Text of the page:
The semantic distinction between ‘risk’ and ‘danger’: A linguistic analysis
2012 (English)In: Risk Analysis, ISSN 0272-4332, E-ISSN 1539-6924, Vol. 32, no 2, 281-293 p.Article in journal (Refereed) Published
The analysis combines frame semantic and corpus linguistic approaches in analyzing the role of agency and decision making in the semantics of the words “risk” and “danger” (both nominal and verbal uses). In frame semantics, the meanings of “risk” and of related words, such as “danger,” are analyzed against the background of a speciﬁc cognitive-semantic structure (a frame) comprising frame elements such as Protagonist, Bad Outcome, Decision, Possession, and Source. Empirical data derive from the British National Corpus (100 million words). Results indicate both similarities and differences in use. First, both “risk” and “danger” are commonly used to represent situations having potential negative consequences as the result of agency. Second, “risk” and “danger,” especially their verbal uses (to risk, to endanger), differ in agent-victim structure, i.e., “risk” is used to express that a person affected by an ac- tion is also the agent of the action, while “endanger” is used to express that the one affected is not the agent. Third, “risk,” but not “danger,” tends to be used to represent rational and goal-directed action. The results therefore to some extent conﬁrm the analysis of “risk” and “danger” suggested by German sociologist Niklas Luhmann. As a point of discussion, the present ﬁndings arguably have implications for risk communication.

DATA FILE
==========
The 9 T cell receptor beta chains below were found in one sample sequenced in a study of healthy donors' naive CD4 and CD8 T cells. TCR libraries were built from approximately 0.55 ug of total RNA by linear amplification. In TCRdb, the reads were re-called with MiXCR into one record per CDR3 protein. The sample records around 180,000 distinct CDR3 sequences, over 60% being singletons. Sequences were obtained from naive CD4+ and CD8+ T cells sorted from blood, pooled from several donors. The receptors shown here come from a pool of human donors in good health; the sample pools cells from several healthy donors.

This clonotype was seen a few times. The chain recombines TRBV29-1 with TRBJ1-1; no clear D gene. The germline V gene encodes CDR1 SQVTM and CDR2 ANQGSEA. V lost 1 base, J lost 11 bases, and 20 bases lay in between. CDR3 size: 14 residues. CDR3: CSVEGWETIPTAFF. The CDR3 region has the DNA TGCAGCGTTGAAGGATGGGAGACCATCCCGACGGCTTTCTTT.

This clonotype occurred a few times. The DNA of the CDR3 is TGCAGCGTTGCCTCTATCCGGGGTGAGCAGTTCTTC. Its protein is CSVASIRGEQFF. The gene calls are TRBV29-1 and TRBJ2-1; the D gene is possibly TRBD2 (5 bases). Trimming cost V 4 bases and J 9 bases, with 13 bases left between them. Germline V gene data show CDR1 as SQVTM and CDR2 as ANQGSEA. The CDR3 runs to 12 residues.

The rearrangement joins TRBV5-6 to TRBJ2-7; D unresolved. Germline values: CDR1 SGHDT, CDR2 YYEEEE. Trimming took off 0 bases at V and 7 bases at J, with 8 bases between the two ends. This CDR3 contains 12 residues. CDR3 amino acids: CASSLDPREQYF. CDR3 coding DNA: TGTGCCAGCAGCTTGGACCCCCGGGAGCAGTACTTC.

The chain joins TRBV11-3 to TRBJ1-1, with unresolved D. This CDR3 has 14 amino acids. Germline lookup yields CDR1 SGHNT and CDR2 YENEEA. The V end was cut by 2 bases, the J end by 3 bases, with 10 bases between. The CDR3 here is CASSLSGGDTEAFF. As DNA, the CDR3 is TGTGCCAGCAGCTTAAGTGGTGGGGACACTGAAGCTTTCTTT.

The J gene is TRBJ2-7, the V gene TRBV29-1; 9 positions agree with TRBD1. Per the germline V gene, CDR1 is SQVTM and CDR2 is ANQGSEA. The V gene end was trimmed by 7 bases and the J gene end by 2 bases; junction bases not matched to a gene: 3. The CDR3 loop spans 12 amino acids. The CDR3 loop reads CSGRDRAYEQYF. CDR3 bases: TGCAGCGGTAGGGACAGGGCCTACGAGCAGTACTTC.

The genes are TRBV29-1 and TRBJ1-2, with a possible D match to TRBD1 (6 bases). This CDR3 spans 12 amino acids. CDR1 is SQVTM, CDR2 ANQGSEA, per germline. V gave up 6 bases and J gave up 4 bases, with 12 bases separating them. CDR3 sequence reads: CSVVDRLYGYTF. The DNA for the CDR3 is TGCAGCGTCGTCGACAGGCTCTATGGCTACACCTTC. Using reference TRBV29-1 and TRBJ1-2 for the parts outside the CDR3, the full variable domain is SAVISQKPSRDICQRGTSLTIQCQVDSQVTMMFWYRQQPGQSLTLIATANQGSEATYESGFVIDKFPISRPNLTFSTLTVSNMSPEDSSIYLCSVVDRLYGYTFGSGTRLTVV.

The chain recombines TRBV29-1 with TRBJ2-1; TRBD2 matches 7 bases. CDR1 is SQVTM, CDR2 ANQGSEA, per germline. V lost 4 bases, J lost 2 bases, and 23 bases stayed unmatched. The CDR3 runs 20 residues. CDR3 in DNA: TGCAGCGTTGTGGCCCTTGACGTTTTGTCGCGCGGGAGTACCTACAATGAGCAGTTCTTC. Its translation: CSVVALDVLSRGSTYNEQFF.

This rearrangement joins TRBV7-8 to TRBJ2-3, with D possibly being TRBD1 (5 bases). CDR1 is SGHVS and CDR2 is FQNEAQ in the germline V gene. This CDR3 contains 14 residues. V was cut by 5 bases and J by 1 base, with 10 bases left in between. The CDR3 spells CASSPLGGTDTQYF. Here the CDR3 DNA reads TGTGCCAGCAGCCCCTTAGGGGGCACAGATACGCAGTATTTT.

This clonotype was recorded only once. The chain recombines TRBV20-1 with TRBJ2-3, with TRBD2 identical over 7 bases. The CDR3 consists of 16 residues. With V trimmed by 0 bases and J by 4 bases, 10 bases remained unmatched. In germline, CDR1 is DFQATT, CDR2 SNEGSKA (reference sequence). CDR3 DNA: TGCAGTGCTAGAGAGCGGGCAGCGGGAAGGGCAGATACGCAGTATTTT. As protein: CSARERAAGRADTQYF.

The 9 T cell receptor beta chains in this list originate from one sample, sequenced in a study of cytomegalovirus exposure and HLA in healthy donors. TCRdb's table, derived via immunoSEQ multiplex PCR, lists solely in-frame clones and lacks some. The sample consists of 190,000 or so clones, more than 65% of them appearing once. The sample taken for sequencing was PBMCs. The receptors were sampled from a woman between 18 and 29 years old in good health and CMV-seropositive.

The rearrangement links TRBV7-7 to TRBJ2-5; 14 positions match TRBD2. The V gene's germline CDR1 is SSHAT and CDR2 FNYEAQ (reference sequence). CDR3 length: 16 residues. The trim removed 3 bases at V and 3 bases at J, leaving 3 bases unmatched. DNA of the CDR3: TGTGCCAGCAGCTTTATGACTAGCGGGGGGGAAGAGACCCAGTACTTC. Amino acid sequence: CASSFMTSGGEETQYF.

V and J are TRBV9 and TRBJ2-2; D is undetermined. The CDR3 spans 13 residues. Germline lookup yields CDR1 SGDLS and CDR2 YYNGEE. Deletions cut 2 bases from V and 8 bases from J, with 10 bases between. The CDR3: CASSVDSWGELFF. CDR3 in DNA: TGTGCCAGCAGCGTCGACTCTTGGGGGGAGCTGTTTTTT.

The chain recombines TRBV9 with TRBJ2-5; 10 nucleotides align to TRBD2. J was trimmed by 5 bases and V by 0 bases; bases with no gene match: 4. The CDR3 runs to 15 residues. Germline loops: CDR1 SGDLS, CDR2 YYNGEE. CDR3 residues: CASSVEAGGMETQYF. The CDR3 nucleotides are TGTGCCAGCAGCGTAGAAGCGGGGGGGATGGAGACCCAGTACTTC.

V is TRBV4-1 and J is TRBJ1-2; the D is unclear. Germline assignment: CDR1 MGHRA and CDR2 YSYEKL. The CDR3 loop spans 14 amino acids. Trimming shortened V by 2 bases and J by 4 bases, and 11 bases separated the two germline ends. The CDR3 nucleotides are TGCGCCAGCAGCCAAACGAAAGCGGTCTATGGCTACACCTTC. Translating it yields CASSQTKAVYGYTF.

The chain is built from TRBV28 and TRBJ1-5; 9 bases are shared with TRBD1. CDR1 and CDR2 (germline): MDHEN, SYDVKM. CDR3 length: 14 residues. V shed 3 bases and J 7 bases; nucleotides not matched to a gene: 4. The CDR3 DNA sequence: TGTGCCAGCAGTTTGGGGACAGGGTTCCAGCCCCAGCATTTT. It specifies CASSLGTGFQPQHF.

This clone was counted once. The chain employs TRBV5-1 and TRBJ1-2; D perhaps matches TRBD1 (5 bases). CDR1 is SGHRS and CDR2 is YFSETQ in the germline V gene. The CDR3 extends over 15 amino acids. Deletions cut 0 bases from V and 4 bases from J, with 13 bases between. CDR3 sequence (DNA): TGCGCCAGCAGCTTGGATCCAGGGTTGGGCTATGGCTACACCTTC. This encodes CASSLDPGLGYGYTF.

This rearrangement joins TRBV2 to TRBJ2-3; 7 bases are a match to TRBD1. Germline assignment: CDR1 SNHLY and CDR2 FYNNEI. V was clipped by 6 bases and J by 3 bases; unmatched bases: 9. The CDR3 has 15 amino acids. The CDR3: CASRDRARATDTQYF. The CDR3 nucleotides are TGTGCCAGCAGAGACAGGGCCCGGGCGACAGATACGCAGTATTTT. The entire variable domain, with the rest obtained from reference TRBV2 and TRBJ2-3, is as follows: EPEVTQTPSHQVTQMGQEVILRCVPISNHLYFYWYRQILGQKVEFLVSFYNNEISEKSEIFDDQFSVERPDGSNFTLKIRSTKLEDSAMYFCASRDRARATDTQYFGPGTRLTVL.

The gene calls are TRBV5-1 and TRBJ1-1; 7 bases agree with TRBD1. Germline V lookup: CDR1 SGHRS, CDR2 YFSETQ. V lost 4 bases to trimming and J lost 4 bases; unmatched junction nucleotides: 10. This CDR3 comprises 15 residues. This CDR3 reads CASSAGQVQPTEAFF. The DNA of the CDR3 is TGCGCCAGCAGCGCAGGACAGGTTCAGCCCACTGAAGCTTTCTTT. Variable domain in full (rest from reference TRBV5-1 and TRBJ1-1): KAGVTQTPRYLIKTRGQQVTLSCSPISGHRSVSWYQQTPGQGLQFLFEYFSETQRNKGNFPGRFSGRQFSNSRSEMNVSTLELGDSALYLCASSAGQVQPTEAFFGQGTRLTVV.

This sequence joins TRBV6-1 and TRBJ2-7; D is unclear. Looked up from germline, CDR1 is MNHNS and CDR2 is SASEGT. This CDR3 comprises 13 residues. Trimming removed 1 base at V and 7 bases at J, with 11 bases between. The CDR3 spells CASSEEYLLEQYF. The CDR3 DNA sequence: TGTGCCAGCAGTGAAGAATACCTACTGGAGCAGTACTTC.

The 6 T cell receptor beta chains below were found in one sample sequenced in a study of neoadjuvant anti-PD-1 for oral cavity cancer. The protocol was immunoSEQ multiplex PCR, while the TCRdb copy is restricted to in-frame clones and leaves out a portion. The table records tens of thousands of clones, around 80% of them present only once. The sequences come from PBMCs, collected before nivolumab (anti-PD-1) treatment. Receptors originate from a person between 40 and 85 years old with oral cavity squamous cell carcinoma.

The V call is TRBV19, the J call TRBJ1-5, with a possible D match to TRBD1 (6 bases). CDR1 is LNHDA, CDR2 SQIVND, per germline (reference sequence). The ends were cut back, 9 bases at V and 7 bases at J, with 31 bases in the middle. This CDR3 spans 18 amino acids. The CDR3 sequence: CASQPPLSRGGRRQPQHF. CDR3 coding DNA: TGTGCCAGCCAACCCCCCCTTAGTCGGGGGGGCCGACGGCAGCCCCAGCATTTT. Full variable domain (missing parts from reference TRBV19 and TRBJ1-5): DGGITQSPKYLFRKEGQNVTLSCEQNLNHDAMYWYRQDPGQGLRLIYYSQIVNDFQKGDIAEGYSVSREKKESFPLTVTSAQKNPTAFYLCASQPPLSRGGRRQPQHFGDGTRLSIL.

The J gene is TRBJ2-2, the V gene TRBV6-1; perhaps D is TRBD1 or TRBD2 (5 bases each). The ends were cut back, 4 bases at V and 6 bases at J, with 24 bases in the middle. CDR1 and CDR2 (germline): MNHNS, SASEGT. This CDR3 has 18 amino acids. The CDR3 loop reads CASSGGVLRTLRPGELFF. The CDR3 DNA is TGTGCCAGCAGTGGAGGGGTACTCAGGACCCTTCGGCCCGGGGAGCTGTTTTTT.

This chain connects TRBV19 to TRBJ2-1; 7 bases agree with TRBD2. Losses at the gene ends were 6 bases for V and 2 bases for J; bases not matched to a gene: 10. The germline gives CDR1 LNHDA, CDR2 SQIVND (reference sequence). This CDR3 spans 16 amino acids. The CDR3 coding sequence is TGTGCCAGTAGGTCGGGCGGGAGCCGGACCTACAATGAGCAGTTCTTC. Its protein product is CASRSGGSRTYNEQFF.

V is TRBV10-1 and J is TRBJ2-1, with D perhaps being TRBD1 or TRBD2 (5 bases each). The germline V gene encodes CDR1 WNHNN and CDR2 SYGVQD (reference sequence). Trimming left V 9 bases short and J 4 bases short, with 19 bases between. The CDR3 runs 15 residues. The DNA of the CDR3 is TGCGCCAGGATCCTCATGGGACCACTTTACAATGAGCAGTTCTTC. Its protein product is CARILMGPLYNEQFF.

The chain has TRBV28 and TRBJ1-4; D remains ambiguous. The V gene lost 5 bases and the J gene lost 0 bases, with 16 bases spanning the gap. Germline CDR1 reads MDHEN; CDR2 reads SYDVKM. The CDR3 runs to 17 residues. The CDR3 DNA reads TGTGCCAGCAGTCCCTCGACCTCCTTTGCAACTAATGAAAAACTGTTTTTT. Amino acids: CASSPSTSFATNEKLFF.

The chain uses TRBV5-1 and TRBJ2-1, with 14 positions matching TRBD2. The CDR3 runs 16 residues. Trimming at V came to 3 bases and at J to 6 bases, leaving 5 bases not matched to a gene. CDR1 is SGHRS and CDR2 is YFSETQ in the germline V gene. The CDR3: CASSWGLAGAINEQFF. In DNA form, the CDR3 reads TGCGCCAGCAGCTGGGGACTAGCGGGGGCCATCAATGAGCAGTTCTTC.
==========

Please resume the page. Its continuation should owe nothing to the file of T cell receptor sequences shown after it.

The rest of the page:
Place, publisher, year, edition, pages
Wiley-Blackwell, 2012. Vol. 32, no 2, 281-293 p.
agency; corpus linguistics; danger; risk; semantics
Social Sciences General Language Studies and Linguistics
IdentifiersURN: urn:nbn:se:kth:diva-180305DOI: 10.1111/j.1539-6924.2011.01668.xISI: 000300668000012PubMedID: 21883332ScopusID: 2-s2.0-84857110100OAI: oai:DiVA.org:kth-180305DiVA: diva2:892416
QC 201601132016-01-102016-01-102016-01-27Bibliographically approved